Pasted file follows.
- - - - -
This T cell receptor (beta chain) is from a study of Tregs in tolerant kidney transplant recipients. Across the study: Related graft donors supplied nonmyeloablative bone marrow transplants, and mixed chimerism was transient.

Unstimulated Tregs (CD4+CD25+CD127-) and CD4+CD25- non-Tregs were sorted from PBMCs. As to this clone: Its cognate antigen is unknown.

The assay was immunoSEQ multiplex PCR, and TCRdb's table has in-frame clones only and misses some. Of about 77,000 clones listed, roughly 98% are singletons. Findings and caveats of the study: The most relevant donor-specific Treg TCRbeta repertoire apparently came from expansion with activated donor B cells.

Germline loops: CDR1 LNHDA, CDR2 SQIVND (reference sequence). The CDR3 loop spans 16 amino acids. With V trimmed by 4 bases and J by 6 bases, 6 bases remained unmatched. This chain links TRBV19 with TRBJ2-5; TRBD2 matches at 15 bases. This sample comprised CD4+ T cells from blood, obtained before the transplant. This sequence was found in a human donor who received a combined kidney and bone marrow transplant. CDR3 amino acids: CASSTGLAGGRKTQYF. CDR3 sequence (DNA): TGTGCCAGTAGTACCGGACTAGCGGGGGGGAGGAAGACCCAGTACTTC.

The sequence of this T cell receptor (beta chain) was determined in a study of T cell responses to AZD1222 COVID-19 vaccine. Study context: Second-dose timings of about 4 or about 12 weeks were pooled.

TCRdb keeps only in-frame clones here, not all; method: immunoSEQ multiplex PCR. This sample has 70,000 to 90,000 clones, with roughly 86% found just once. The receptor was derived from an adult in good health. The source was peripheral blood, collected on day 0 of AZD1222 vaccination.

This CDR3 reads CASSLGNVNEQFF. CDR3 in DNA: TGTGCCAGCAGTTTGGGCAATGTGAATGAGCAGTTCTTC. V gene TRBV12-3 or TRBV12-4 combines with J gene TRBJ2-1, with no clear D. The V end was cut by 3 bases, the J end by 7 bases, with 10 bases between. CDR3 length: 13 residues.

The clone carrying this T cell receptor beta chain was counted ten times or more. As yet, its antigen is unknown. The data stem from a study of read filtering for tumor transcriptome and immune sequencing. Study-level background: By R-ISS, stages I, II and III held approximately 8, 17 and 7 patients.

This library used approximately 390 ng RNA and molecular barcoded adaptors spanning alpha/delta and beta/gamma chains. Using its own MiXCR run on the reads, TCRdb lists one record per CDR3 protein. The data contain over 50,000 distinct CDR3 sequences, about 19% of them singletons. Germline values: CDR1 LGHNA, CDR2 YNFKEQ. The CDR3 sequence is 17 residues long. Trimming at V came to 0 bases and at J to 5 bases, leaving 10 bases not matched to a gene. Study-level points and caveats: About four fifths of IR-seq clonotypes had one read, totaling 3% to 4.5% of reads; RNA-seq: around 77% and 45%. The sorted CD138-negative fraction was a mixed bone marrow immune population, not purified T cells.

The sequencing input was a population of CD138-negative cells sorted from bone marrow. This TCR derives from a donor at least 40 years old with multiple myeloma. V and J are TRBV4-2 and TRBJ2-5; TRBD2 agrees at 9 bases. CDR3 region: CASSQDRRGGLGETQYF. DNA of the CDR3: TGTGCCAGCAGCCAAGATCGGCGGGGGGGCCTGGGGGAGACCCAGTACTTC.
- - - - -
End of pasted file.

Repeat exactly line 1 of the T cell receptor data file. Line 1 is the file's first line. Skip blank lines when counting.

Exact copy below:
This T cell receptor (beta chain) is from a study of Tregs in tolerant kidney transplant recipients. Across the study: Related graft donors supplied nonmyeloablative bone marrow transplants, and mixed chimerism was transient.